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JimSutt
Helper III
Helper III

Send Collection to a Stored Procedure

I'm trying to insert the rows of a 2D collection into a SQL Server table.  This collection includes multiple columns and typically has 500+ rows.  This collection has the exact same column names as the target SQL Server table.  When using Collect(<SQL table>,<collection>) or ForAll(Patch(<SQL table>)), the inserts take roughly 1 sec/row, and therefore run for over 5 minutes. 

 

My alternate approach is to pass the entire collection to Power Automate to execute a stored procedure to perform the inserts faster.  Hopefully this approach is more efficient.  There are several guides (example: link) that address this for a single column array, but I cannot find an example of this as a 2D array.

Does anyone have experience passing a 2D collection into a stored procedure using Power Apps?

1 ACCEPTED SOLUTION

Accepted Solutions
Pstork1
Dual Super User III
Dual Super User III

I played around with the stored procedure and did get it to work.

/****** Object:  StoredProcedure [dbo].[PersonInsertJson]    Script Date: 5/21/2021 10:59:02 AM ******/
SET ANSI_NULLS ON
GO
SET QUOTED_IDENTIFIER ON
GO
ALTER PROCEDURE [dbo].[PersonInsertJson](@json NVARCHAR(MAX), @age1 int)
AS BEGIN
  INSERT INTO [dbo].Person (id, firstName, lastName, age, dateOfBirth)
  
  SELECT id, firstName, lastName, @age1 int, dateOfBirth
  FROM OPENJSON(@json)
       WITH (id int, firstName nvarchar(50), lastName nvarchar(50), 
	   age int, dateOfBirth datetime2)
END

  Not sure if this helps, but it does work. 



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8 REPLIES 8
Pstork1
Dual Super User III
Dual Super User III

If the records are in a collection you can pass the collection to Power Automate using the JSON() function to convert it to a JSON array.  Then in Power Automate you can do a Parse Json to access the properties of the records in the array.  Passing it to the array depends on what parameters the stored procedure is looking for.  But even if the stored procedure is only looking for one record at a time you could run the stored procedure in a loop and apply the values in the JSON array to the stored procedure one record at a time.  But the stored procedure in the video is using a multidimensional array in SQL as input.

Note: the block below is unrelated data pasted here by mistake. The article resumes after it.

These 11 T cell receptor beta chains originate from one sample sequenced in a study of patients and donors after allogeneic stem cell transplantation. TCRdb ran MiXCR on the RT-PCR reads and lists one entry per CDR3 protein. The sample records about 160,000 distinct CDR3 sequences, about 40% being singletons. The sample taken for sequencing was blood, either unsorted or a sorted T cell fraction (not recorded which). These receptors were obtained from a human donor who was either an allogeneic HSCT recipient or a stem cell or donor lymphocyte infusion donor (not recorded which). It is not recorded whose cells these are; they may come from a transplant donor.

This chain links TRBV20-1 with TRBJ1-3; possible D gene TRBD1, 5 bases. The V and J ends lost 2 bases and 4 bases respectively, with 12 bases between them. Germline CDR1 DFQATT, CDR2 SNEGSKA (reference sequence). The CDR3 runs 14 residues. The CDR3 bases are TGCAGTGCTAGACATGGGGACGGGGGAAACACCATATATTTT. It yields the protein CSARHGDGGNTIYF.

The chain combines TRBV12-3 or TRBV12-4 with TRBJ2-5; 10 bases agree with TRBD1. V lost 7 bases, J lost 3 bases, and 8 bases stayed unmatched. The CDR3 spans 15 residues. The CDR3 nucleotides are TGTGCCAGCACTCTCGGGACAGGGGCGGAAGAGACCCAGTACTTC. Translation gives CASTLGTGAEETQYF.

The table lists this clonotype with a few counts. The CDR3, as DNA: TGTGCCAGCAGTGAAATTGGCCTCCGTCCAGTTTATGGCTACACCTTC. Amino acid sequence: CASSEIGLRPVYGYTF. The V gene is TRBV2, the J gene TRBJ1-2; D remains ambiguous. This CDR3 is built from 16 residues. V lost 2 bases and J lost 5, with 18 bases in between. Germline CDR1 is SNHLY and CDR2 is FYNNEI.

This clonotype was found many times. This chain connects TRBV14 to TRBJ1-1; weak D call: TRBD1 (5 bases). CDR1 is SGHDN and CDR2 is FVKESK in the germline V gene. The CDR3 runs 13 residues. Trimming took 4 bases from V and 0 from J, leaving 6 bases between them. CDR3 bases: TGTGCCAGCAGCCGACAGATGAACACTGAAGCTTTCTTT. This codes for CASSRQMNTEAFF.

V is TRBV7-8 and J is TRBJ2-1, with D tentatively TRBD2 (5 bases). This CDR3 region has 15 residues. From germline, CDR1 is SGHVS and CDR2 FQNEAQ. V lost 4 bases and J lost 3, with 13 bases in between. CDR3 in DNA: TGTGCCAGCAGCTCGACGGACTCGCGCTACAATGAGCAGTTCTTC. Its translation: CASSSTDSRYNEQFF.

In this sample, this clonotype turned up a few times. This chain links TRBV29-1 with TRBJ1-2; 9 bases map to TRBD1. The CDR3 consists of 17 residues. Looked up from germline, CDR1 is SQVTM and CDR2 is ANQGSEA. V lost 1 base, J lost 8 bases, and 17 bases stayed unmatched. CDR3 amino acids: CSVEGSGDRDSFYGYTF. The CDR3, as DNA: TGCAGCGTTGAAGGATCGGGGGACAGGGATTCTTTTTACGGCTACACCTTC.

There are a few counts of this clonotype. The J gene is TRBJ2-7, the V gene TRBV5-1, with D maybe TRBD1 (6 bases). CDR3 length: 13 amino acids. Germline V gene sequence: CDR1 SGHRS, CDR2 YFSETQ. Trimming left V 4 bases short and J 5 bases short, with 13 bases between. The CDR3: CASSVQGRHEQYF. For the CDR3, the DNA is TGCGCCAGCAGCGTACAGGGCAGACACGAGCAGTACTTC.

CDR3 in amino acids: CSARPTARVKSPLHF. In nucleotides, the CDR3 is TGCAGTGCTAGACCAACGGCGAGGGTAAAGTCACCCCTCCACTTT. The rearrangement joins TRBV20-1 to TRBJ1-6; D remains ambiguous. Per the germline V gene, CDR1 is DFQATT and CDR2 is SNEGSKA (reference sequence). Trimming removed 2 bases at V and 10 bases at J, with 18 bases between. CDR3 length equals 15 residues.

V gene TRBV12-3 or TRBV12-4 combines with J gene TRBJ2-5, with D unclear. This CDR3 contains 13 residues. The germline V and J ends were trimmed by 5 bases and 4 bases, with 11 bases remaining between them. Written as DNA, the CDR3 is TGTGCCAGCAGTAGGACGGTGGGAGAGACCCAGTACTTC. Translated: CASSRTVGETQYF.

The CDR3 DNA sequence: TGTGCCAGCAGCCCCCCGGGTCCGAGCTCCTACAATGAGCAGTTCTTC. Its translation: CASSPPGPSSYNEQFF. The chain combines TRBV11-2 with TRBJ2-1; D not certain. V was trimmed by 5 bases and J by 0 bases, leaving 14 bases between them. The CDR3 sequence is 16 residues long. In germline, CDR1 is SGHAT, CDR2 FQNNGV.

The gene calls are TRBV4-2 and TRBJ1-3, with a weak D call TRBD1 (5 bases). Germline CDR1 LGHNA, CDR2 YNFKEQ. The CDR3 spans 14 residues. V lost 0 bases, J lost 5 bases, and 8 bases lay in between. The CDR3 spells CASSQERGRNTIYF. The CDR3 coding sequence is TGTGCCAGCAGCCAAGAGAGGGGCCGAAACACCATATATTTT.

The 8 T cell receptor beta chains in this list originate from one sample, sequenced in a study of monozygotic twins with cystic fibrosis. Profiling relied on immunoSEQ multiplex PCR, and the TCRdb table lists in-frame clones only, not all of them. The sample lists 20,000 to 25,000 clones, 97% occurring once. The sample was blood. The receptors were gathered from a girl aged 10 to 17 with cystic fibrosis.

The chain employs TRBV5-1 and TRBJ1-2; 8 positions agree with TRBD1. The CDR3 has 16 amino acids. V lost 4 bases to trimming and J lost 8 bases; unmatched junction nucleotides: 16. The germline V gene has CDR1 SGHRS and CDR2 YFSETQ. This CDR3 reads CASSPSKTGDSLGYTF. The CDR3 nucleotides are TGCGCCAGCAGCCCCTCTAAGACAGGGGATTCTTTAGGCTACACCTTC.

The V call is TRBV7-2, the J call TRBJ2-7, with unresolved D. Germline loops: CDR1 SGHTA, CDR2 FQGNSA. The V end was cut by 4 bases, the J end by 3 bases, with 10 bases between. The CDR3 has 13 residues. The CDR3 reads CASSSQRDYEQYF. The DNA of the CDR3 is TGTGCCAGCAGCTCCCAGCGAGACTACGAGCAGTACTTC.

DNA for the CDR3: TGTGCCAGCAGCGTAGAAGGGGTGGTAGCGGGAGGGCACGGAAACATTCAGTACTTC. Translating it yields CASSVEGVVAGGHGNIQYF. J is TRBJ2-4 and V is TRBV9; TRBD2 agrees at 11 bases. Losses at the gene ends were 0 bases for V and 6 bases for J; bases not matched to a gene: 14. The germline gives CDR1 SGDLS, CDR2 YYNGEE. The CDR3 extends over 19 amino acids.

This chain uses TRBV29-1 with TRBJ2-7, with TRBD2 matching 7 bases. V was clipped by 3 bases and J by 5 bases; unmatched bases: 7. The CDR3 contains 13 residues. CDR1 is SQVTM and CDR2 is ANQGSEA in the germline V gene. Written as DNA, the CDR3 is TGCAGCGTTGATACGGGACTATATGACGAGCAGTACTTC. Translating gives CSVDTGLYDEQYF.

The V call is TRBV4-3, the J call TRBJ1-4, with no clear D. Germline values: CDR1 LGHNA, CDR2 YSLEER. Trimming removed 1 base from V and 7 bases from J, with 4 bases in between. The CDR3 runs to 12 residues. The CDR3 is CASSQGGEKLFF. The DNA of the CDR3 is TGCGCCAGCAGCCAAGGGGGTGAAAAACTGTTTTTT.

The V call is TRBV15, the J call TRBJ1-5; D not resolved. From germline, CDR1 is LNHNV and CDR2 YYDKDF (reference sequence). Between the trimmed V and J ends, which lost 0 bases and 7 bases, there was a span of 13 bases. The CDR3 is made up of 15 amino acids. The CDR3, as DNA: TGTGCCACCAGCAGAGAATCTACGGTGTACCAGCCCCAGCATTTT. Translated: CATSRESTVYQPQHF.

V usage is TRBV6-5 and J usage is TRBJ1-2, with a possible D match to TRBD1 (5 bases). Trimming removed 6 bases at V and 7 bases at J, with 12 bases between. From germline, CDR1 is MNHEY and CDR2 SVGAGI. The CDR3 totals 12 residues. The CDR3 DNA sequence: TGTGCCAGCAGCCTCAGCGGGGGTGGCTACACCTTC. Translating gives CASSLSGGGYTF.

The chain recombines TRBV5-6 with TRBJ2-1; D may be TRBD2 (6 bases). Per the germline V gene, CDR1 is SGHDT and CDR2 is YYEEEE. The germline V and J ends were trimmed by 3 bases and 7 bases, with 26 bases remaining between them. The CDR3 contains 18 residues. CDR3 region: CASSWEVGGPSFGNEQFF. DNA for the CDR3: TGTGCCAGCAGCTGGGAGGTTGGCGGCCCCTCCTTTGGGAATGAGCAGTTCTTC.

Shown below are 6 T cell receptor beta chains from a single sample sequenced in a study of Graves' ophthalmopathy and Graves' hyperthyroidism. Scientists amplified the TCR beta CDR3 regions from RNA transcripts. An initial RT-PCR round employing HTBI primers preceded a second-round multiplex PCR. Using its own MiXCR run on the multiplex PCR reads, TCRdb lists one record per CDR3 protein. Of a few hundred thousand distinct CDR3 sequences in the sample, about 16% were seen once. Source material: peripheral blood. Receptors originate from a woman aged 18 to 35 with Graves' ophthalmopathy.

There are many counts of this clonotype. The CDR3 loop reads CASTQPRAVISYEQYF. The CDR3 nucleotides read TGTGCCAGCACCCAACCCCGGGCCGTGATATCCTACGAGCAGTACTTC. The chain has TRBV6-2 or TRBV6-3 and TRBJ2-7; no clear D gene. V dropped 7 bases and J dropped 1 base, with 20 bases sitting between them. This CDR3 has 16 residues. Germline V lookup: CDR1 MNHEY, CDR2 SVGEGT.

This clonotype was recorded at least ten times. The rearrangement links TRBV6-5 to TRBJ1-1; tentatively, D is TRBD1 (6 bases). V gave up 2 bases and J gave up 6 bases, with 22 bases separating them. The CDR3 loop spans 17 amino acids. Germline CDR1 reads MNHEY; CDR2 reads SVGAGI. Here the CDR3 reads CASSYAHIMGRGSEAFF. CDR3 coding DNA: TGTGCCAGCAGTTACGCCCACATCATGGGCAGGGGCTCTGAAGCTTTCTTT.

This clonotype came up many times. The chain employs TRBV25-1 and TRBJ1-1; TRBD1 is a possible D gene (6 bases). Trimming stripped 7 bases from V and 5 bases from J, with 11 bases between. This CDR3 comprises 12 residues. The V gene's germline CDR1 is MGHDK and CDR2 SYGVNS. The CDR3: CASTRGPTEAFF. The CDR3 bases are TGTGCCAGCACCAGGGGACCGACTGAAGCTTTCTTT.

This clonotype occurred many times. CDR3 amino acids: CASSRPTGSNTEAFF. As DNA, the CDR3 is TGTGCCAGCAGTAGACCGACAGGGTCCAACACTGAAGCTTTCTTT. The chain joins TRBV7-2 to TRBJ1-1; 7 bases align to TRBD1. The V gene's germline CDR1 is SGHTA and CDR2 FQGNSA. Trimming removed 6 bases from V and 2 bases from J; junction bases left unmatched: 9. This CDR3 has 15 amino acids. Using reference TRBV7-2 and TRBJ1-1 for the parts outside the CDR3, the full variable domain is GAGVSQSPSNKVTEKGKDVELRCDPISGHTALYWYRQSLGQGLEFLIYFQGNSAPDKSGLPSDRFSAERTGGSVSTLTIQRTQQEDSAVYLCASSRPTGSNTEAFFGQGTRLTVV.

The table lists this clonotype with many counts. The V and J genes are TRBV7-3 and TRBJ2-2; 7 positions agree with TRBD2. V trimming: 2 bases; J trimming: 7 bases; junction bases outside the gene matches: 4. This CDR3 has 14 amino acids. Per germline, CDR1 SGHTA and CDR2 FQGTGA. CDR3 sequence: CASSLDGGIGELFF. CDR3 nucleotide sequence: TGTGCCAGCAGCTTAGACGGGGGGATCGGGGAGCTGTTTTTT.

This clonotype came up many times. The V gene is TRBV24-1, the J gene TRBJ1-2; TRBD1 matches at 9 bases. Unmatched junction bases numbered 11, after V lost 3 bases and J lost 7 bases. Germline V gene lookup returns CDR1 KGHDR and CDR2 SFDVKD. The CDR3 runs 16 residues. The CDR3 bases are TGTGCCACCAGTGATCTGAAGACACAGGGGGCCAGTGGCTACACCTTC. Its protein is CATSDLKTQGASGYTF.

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JimSutt
Helper III
Helper III

Thank you @Pstork1 
Is it possible to write a stored procedure called by Power Automate in which I pass both a static value and a JSON array from PowerApps to bulk load into SQL Server?  In this scenario, I have a JSON array of 100+ items and a ID field to cross reference these values to a header record.  The JSON array is pulled from a column in my collection and is formatted such as [{"X":123456},{"X":232244}, ...].  I wrote the following stored procedure, but combining a single variable and a JSON array doesn't seem to play nice.  I am trying to avoid adding the static value to the JSON array due to size limits with the NVARCHAR(MAX) declaration.  

 

Spoiler
CREATE PROCEDURE [dbo].[ITEM_SCAN_INSERTS]
@HEADER_SCAN_ID int,
@JSONnvarchar(max)
AS
INSERT INTO [dbo].[ITEM_SCAN] (HEADER_SCAN_ID, ITEM_SCAN)
VALUES
(
@HEADER_SCAN_ID,
(
SELECT X
FROM OPENJSON(@JSON)
WITH (X int)
)
)
GO

 

Pstork1
Dual Super User III
Dual Super User III